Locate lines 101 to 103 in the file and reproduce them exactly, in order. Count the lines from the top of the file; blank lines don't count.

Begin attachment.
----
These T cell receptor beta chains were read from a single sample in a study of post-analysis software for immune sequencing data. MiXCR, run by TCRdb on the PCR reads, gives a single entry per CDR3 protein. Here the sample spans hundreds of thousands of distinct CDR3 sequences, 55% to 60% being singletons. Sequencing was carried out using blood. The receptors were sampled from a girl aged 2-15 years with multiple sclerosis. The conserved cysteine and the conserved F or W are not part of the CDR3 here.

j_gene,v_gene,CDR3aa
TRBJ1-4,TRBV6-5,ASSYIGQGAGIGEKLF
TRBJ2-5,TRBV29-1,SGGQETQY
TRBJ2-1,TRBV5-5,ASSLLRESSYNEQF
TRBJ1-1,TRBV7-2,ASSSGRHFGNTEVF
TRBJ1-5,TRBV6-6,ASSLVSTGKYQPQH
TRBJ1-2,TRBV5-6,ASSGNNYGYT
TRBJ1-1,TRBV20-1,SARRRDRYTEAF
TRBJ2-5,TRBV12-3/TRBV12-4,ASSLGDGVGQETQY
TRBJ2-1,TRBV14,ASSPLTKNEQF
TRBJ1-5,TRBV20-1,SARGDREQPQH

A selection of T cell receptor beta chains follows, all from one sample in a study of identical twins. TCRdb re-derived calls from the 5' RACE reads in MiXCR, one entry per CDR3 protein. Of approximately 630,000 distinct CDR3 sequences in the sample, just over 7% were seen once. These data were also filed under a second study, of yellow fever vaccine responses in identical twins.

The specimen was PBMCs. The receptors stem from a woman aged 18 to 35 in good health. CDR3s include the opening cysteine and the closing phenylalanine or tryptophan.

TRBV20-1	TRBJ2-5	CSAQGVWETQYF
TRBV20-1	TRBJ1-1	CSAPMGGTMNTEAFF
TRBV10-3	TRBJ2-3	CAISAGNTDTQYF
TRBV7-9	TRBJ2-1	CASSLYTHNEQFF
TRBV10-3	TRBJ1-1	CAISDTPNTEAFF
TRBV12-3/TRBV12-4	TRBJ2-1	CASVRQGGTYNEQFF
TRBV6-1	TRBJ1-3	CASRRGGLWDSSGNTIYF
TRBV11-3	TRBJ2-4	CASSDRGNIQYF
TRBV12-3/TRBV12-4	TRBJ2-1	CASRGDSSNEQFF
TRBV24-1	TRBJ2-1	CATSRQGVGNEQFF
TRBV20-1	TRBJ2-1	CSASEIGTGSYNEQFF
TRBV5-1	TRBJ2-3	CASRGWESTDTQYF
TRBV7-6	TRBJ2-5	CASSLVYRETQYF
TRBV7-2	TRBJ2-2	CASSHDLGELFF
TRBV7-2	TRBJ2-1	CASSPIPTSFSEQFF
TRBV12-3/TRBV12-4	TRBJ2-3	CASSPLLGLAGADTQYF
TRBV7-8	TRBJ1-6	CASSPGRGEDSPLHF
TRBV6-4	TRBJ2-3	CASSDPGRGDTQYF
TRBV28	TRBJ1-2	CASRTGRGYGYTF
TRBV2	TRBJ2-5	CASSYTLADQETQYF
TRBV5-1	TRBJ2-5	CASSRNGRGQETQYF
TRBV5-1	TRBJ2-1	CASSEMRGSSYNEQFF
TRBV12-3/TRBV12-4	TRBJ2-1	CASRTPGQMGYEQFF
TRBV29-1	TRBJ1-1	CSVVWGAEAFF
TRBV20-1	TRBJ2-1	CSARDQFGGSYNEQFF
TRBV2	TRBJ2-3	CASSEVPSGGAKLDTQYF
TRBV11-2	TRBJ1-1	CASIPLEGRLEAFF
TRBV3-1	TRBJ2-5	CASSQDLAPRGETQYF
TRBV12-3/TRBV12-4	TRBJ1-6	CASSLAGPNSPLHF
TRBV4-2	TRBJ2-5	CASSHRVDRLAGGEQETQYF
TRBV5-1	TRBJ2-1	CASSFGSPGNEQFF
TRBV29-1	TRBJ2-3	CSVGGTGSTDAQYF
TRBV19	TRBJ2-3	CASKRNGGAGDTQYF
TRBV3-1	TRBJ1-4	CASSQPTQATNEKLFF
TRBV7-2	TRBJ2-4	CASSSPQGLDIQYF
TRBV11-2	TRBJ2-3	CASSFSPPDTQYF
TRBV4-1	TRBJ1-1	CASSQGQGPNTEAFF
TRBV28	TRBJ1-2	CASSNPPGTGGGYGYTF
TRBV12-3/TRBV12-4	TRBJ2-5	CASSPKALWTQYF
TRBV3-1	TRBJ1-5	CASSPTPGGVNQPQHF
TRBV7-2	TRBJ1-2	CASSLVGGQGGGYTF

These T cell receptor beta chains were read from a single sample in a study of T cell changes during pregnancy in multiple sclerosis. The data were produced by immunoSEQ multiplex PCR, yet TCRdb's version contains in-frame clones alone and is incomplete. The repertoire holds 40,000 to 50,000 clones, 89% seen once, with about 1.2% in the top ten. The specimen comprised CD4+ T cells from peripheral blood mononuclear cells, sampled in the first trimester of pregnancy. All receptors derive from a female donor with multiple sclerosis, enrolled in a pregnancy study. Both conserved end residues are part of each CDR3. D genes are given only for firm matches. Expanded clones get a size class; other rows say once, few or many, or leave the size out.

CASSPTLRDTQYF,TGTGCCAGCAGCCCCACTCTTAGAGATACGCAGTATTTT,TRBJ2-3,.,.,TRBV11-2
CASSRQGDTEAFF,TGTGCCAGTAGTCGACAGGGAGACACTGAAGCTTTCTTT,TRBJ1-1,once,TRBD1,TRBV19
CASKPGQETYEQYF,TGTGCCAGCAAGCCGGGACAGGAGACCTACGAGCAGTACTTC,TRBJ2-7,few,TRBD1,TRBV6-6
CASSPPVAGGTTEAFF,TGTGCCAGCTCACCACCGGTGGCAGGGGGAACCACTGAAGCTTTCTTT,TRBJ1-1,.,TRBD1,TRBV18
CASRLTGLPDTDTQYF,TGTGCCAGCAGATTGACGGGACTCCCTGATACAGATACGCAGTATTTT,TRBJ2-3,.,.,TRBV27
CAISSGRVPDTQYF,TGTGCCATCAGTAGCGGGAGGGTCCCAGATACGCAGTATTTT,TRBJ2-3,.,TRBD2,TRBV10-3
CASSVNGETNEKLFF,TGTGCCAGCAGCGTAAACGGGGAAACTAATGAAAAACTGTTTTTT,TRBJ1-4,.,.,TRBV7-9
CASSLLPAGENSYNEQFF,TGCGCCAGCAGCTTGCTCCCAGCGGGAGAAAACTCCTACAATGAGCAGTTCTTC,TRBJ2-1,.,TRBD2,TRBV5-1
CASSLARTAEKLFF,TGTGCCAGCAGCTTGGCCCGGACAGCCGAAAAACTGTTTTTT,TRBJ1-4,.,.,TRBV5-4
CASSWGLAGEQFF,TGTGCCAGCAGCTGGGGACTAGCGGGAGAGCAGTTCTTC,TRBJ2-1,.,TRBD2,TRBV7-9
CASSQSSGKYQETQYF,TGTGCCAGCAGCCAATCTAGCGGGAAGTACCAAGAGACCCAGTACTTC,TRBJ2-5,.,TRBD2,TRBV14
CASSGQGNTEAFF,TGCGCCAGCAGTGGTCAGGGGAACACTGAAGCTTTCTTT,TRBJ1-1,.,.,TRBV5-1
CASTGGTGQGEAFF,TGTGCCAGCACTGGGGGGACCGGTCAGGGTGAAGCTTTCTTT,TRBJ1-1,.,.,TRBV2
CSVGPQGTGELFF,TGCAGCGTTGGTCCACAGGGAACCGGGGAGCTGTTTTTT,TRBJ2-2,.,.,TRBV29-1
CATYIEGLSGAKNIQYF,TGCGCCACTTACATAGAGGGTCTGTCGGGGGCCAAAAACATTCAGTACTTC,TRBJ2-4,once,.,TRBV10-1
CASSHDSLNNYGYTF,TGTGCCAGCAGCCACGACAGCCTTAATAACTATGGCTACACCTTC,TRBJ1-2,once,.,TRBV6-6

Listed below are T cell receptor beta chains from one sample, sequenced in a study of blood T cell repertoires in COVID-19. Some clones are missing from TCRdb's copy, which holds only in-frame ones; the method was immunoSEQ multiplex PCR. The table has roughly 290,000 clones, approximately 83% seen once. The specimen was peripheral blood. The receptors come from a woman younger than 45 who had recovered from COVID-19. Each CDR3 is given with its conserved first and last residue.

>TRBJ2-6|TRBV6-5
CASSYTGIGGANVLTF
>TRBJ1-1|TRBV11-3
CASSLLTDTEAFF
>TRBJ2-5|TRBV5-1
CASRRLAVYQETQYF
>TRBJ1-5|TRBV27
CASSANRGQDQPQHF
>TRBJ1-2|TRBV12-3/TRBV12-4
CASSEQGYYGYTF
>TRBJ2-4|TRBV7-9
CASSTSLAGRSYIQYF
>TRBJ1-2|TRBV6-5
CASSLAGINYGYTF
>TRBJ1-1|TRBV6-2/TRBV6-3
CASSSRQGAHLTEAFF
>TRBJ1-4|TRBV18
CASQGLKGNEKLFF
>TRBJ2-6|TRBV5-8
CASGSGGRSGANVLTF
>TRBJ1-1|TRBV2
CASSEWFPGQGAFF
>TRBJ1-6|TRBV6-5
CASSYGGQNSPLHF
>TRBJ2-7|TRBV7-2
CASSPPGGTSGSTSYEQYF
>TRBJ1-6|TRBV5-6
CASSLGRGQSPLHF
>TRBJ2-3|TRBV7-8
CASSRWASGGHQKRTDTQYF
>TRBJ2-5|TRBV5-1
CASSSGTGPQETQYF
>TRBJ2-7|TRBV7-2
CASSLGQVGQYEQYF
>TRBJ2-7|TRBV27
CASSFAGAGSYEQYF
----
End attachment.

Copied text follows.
CASSLGRGQSPLHF
>TRBJ2-3|TRBV7-8
CASSRWASGGHQKRTDTQYF